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NUKEWARS
N. Korea warns US of 'greatest pain' over sanctions; Japan eyes stronger defence
by Staff Writers
Seoul (AFP) Sept 10, 2017


Japan PM urges stronger defence amid N.Korea worries
Tokyo (AFP) Sept 11, 2017 - Japan's prime minister on Monday called for a boost to the country's defences in the face of North Korean threats, warning that Tokyo needs to be able to protect itself.

The call is a common refrain from nationalist leader Shinzo Abe, who has long advocated a stiffening of Japan's military posture, despite its officially pacifist constitution.

In a speech to senior officers of the Self-Defense Forces -- Japan's name for the military -- Abe said: "No one else will protect you if you don't have the mindset of protecting yourself."

"We have to take all appropriate measures against (incidents such as) North Korea's missile launch over Japan," added the premier, who said he had asked his defence minister to draw up a blueprint for Japan's medium-term defence strategy.

Abe, who moved quickly after the election of Donald Trump to keep the mercurial US president close, said that "strengthening the Japan-US alliance is vital" to ensure regional stability.

"We have to deter North Korea's repeated provocative acts," he said, noting recent joint drills with the United States in the Sea of Japan and defence cooperation with like-minded countries including Australia.

Abe's comments come as the US pushes for the United Nations Security Council to vote on harsher sanctions on North Korea.

Diplomats said that a new draft resolution circulated recently is slightly less tough than the original but includes a "progressive" oil embargo on Pyongyang.

Speaking at the same meeting, Defence Minister Itsunori Onodera said he hoped to quickly introduce Aegis Ashore, a land-based version of the maritime Aegis missile-defence system.

North Korea warned on Monday it would inflict "the greatest pain and suffering" on the United States if Washington persists in pushing for harsher UN sanctions following Pyongyang's sixth nuclear test.

The September 3 detonation was the country's largest and prompted global outrage, with the UN Security Council set to discuss a new draft resolution presented by Washington that would be the toughest-ever imposed against the isolated regime.

The US is calling for an oil embargo on Pyongyang, an assets freeze on leader Kim Jong-Un, but also an end to textile exports and to payments made to North Korean guest workers.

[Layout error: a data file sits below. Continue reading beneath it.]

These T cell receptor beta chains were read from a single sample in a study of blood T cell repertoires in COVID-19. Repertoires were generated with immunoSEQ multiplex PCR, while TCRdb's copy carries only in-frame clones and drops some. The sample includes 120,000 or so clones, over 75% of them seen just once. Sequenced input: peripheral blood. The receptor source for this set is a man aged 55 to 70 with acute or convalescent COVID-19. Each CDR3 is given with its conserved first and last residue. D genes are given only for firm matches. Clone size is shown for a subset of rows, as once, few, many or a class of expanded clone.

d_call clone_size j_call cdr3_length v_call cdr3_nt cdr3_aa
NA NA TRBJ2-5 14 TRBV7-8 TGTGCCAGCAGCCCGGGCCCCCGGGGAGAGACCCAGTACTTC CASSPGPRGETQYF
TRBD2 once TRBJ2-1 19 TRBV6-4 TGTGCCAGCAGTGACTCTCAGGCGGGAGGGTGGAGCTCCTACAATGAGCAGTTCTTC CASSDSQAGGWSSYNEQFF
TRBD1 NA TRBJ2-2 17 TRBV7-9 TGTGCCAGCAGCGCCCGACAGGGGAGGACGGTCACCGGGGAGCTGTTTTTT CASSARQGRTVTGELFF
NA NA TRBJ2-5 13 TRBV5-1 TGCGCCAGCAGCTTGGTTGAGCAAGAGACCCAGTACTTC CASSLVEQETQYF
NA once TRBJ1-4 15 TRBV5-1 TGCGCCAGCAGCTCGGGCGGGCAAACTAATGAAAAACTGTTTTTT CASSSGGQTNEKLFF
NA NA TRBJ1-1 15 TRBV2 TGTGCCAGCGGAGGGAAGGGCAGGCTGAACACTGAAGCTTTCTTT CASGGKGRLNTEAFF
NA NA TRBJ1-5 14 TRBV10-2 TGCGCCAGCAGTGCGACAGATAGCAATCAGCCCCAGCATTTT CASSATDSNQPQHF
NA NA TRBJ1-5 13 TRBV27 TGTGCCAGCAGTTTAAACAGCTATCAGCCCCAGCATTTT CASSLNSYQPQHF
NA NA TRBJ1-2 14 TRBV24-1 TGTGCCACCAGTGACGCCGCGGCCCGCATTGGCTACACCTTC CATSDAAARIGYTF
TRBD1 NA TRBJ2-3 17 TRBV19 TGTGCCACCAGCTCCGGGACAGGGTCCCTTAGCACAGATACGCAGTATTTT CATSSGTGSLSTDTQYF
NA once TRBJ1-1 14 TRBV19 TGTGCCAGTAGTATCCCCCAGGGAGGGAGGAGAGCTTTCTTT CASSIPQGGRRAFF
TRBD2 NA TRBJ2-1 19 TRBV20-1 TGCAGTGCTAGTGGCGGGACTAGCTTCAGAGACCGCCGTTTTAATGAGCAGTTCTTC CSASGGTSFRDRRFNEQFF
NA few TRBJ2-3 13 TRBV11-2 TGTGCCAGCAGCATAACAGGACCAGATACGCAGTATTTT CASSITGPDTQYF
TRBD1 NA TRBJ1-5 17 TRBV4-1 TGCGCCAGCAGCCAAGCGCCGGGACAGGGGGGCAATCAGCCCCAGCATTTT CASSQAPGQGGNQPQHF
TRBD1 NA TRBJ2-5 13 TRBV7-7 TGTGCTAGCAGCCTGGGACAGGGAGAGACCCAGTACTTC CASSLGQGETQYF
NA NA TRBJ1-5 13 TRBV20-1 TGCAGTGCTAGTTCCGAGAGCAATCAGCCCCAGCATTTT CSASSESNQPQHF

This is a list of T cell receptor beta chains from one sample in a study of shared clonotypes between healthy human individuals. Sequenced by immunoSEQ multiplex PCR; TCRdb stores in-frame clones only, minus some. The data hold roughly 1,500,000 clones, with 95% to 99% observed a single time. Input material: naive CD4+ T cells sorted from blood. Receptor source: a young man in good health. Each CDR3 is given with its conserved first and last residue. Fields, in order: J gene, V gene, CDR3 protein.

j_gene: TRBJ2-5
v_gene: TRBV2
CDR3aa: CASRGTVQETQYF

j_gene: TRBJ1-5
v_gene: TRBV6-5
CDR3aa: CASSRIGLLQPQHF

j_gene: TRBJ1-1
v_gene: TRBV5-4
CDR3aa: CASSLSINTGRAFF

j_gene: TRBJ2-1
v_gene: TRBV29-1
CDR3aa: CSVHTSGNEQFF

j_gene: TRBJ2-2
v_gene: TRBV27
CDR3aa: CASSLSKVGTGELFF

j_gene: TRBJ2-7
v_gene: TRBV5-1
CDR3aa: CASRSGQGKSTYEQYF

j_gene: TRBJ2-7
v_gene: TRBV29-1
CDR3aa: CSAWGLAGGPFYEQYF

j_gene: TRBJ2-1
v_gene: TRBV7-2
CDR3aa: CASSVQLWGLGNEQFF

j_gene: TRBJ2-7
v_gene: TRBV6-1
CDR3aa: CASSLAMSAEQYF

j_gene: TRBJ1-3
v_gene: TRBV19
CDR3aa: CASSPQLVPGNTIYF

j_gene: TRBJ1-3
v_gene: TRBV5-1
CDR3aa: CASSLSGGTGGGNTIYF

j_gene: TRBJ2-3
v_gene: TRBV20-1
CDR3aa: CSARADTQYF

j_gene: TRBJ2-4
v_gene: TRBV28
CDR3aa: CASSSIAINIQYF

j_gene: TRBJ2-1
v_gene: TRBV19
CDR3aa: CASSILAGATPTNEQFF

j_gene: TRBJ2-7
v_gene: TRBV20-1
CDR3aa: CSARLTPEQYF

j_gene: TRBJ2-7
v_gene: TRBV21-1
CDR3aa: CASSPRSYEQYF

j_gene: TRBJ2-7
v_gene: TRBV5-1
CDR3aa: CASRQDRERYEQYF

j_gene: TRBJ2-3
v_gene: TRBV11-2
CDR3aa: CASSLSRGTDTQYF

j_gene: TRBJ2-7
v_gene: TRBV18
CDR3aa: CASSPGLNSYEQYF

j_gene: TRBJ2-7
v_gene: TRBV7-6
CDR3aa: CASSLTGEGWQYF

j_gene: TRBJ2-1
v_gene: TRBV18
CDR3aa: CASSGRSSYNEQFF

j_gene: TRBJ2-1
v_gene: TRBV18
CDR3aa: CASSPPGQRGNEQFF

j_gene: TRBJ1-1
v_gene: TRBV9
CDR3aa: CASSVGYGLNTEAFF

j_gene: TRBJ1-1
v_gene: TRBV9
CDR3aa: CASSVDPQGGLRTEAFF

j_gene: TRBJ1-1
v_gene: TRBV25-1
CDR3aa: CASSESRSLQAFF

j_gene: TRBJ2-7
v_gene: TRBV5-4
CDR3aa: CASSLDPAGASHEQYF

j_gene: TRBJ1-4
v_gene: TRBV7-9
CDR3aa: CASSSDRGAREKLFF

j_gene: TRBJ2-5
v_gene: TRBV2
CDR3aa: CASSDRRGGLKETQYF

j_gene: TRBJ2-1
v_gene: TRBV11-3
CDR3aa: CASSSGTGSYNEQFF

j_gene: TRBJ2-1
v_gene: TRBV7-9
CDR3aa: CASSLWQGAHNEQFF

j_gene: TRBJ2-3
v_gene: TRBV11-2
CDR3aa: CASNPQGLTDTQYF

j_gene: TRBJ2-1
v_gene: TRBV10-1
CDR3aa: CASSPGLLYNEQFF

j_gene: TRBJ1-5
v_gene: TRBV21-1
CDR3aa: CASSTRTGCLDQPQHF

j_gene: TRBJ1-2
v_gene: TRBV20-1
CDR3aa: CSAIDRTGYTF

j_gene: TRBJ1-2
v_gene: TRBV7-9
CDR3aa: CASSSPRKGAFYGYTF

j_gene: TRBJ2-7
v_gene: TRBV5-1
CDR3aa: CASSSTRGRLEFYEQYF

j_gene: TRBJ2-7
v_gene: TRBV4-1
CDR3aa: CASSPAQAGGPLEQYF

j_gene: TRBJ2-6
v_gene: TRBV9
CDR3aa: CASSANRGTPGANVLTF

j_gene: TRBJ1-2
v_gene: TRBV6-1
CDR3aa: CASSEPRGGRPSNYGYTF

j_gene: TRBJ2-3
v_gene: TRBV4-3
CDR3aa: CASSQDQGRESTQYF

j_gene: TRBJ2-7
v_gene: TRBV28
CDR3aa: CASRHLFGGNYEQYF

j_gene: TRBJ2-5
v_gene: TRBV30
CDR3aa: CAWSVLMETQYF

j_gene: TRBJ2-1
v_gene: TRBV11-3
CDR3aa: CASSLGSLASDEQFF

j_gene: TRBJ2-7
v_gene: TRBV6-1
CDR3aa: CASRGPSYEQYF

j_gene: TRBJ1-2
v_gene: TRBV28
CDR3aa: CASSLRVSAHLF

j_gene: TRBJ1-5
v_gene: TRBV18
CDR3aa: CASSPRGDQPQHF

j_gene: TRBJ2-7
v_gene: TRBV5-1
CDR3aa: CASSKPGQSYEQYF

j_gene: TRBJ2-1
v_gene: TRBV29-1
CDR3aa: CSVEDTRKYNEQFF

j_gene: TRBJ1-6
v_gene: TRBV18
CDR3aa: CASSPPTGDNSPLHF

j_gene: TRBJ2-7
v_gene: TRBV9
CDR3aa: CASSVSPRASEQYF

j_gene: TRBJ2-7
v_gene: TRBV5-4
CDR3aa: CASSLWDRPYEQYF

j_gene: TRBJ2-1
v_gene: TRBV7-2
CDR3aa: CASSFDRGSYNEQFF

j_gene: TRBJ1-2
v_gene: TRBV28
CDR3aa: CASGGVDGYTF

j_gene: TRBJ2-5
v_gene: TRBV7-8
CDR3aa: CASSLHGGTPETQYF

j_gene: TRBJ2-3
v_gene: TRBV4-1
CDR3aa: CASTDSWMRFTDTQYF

Washington wants the Security Council to vote on Monday to impose the sanctions, despite resistance from Beijing and Moscow to the new measures.

In a statement published by the official KCNA news agency, North Korea's foreign ministry warned Washington that if it did "rig up the illegal and unlawful 'resolution' on harsher sanctions, the DPRK shall make absolutely sure that the U.S. pays due price".

"The forthcoming measures to be taken by the DPRK will cause the U.S. the greatest pain and suffering it had ever gone through in its entire history," the ministry said, using the abbreviation for North Korea's formal name.

"The world will witness how the DPRK tames the U.S. gangsters by taking (a) series of action tougher than they have ever envisaged."

The test, which the North said was a hydrogen bomb that could be fitted onto a rocket, came weeks after Pyongyang fired two intercontinental ballistic missiles (ICBMs) that appeared to bring much of the mainland US into range.

At a dinner to celebrate Pyongyang's nuclear programme, North Korean leader Kim praised the test and urged the country's scientists to develop more weapons, KCNA reported Sunday.

The North says it needs nuclear arms to protect itself, but the US has accused the country of "begging for war".

Pyongyang's drive to stage a slew of brazen tests in recent months, which contravene existing United Nations sanctions, has sparked surging tensions over the country's weapons programme.

NUKEWARS
S. Korea seeks rare talks with North to ease military tensions
Seoul (AFP) July 17, 2017
South Korea on Monday offered to hold rare military talks with North Korea, aiming to ease tensions after Pyongyang tested its first intercontinental ballistic missile. The offer of talks, the first since South Korea elected dovish President Moon Jae-In, came as the Red Cross in Seoul proposed a separate meeting to discuss reunions of families separated by the 1950-53 Korean War. The Sou ... read more

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